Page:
Invitation to the Table for the Day of Pentecost
In the ancient Hebrew understanding of the cosmos, what preceded creation was not emptiness, but the waters of chaos. And water continued to mean chaos and nothingness throughout the scriptures—in the story of Noah, the story of the Exodus, when Jesus himself both walked on water and calmed the sea, the primordial threat of water was symbolic of death. Indeed, all Christians experience this threat the moment we first enter the faith, for the Apostle Paul makes clear that one of the main meanings of the water of baptism is the death of who we were and who we would’ve been without the loving intervention of God.
But water also brings life.
In fact, it’s needed for life and health. Just as the water of baptism symbolizes death and burial, it also symbolizes life and cleansing. Jesus speaks of living water in John 7, and when he talks about it, he’s referring to the life-giving Spirit which quenches a spiritual thirst that many people don’t even realize they have. But what’s really interesting to me is that when a believer is filled with God’s Spirit, we don’t just receive life, but we also share it, for out of the believer’s heart shall flow rivers of living water [John 7:38].
Wind is also a source of both catastrophe and refreshment. Though we might think of the wind as a force that generally creates disorder, in the Bible’s story of creation, a wind from God swept over the face of the waters [Gen. 1:2] putting into order that which was the very definition of chaos. This is what the Bible is really talking about when it speaks so highly of God’s wisdom, for wisdom is the opposite of confusion, and it is the wisdom of God that creates order. If you think, therefore, that our tradition is at odds with science, think again: the very laws that guide the universe are evidence of the God of the Bible, the God of wisdom, the God of order.
So is the wonder of wind on the Day of Pentecost really any wonder? Jesus’ followers waited for something, and when it finally came it seemed to them as the rush of a mighty wind. Though such a violent wind might normally have created chaos, this one had the opposite effect: it evenly distributed signs of the Spirit’s presence among all those who waited—each of those who’d been united in prayer for the past ten days. Jesus had left them, and they were in disorder. Then a wind from God swept over the face of confusion.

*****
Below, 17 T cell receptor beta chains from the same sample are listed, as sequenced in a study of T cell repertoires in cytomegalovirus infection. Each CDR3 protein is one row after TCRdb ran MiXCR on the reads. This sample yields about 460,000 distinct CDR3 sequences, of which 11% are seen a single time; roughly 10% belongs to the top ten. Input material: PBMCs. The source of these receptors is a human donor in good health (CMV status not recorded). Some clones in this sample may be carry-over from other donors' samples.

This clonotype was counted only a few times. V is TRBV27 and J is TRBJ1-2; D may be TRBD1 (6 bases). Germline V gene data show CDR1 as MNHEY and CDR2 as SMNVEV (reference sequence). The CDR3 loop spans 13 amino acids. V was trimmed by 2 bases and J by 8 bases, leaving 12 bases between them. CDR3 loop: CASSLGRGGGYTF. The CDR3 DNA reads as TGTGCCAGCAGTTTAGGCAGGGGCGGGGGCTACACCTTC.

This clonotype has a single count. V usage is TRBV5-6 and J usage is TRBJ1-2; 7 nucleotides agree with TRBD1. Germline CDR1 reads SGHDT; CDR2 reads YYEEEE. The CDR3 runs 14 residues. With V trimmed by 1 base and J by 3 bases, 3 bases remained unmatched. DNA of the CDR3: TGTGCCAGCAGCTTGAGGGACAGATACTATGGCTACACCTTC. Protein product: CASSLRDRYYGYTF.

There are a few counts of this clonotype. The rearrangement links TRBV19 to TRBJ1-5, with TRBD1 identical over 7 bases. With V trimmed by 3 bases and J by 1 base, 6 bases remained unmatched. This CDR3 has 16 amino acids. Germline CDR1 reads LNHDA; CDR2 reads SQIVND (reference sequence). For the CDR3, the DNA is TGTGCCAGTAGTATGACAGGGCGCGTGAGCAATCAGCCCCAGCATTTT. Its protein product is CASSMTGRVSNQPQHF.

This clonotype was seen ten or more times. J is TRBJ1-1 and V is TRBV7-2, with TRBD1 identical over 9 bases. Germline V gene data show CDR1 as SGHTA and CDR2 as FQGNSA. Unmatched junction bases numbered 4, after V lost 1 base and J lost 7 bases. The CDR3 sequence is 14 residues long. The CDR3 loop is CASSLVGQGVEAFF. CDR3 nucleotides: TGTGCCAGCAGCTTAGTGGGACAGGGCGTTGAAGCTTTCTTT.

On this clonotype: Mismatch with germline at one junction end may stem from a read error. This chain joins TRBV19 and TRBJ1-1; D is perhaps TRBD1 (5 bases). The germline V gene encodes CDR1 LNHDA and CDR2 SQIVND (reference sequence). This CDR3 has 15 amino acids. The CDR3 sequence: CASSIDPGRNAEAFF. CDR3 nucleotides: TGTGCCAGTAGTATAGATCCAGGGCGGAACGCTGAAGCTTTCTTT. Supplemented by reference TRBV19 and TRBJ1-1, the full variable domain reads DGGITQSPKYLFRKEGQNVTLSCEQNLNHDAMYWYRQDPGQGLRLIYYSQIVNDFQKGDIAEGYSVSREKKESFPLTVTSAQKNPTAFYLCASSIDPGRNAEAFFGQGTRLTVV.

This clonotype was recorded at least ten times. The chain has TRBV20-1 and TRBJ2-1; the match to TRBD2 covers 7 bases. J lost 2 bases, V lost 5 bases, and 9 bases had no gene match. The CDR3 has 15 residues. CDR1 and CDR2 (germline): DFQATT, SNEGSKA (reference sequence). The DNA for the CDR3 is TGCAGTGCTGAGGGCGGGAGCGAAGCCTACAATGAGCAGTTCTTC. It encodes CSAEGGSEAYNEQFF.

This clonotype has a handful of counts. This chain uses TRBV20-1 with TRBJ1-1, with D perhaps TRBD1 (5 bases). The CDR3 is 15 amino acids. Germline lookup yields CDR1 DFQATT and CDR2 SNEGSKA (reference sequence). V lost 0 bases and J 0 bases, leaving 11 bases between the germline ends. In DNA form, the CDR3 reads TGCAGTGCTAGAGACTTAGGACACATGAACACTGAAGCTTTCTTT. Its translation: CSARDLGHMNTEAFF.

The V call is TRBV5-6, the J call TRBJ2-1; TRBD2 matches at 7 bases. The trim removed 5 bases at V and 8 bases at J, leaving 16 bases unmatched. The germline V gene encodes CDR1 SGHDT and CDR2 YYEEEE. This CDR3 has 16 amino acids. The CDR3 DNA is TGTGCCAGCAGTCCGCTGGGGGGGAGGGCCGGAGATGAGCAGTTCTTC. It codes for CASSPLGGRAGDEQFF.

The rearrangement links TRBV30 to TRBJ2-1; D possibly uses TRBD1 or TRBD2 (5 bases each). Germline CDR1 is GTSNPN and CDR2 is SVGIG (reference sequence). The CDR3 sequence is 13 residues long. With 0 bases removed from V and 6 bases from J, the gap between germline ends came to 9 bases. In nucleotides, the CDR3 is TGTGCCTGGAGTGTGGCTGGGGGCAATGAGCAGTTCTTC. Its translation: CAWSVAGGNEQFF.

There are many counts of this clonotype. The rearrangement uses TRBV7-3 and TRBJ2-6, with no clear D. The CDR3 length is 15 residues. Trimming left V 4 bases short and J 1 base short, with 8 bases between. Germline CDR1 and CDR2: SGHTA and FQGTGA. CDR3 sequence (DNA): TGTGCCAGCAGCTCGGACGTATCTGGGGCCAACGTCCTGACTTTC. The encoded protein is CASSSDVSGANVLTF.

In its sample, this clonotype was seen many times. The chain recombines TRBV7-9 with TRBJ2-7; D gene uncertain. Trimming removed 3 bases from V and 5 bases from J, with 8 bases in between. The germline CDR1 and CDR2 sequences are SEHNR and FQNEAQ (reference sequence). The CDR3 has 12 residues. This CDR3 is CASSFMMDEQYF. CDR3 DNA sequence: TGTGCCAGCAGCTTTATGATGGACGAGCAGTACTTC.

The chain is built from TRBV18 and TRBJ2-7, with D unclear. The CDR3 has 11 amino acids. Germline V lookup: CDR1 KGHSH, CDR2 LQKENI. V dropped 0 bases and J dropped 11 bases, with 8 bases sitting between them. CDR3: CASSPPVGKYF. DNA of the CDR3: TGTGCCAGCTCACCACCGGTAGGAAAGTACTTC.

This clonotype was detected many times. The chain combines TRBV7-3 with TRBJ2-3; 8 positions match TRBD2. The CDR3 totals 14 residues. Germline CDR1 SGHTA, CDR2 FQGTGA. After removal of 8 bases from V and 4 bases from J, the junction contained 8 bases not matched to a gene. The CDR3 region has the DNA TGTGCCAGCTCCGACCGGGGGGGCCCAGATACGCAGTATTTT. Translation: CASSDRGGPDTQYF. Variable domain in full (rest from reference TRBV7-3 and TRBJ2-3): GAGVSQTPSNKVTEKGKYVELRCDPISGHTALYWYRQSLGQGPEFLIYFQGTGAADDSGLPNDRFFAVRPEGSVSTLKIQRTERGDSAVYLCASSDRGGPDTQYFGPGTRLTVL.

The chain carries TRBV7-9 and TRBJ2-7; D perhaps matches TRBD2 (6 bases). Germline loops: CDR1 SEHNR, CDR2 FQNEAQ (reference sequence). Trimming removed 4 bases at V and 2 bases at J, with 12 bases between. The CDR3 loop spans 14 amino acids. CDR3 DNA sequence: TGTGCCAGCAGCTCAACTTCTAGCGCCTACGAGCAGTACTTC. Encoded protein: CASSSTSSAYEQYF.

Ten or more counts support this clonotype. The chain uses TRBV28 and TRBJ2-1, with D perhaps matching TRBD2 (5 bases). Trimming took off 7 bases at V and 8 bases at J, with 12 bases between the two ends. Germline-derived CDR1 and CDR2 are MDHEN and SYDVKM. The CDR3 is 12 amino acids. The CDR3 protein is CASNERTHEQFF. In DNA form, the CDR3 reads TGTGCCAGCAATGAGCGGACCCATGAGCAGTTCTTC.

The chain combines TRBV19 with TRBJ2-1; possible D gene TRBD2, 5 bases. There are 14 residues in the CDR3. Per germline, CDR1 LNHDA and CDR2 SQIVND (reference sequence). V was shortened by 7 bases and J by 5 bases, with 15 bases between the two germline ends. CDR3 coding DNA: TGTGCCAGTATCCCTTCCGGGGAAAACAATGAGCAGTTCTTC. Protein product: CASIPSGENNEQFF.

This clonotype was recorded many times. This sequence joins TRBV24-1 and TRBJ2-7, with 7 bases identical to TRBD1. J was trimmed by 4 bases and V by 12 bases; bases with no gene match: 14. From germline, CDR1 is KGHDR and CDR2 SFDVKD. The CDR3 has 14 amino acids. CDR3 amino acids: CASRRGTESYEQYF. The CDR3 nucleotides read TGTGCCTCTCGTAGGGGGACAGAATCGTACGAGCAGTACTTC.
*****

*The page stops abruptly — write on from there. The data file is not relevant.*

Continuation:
And what was it that the wind distributed among the first Christians? It was fire—the reason that the church uses red as its color on Pentecost. And fire was as strong a symbol as could have been imagined. It had seemingly limitless power to change—both for the better and for the worse—for its change could render either complete destruction or something wonderful—sometimes both at once: for in burning away impurities, fire made the average good and made the good priceless.
The Bible speaks of refined silver and refined gold. And it also speaks of a refiner’s fire that will purify those who appear before God on behalf of others [Mal. 3:2]. But there’s also a more mundane fire, one that is used every day to change the gifts of the earth into food for the body.
For fire is not just for smiths, but also for bakers, who transform wheat and yeast into loaves of bread. Our daily bread is what we pray for when we ask God to meet our basic needs. Bread is what Jesus provided to the five thousand in the wilderness when they were hungry. And even on the night before he died, when he had gathered for a final meal with his disciples, Jesus took a loaf of bread, and when he had given thanks, he broke it and said, ‘This is my body that is for you. Do this in remembrance of me’ [1 Cor. 11:23-24]. The bread of the earth and God’s manna from heaven are thus united in the body of Christ. When we eat this bread, we remember his words. When we share it, we proclaim what happened on the cross. And when we rise from the table, we live his resurrection.
Bread wasn’t the only earthy image Jesus used, for he also said, I am the vine, you are the branches [John 15:5]. Just as a branch cannot live without the vine it’s attached to, so we must abide in him if we would have the abundant life he promised [10:10]. I hope we remember this whenever we hear what he said after sharing the bread just before his betrayal. For he also took a cup in the same way, and said, ‘This cup is the new covenant in my blood. Do this, as often as you drink it, in remembrance of me’ [1 Cor. 11:25].
Just as with eating the bread, whenever we drink from this cup we speak silently yet eloquently about what happened on Calvary. The world sneers at the folly of the cross, or questions the presence of God’s Spirit in our lives, claiming instead that we are filled with new wine [Acts 2:13]. But we know something they don’t:
Remember Jesus’ first miracle—the one at the wedding of Cana? There Jesus made wine out of water, and all the guests partook of this “new” wine. Though they acknowledged it was the best they’d ever drunk, they had no idea they were even then participating in God’s new creation [John 2:1-11].
But we know about the presence of the One through whom all things were created. We have learned that the essence of God was fused with the dust of the stars. We have heard his promises and we have felt his Spirit. And in him, we are invited to taste and see the goodness of God. No matter who you are or where you are on life’s journey, you’re welcome here at this table. For this is not my table, and it is not this the United Church’s table. It is the Lord’s table. Though it may seem too small, it is long enough to seat the millions who believe, and though its fare seem too little, it is broad enough to nourish the universe.
So come, give thanks, eat, and drink. For you and I belong to God, who has been made known to us in Jesus Christ, and who unites us to God and to one another through the gift of the Holy Spirit.
—©2017 Sam Greening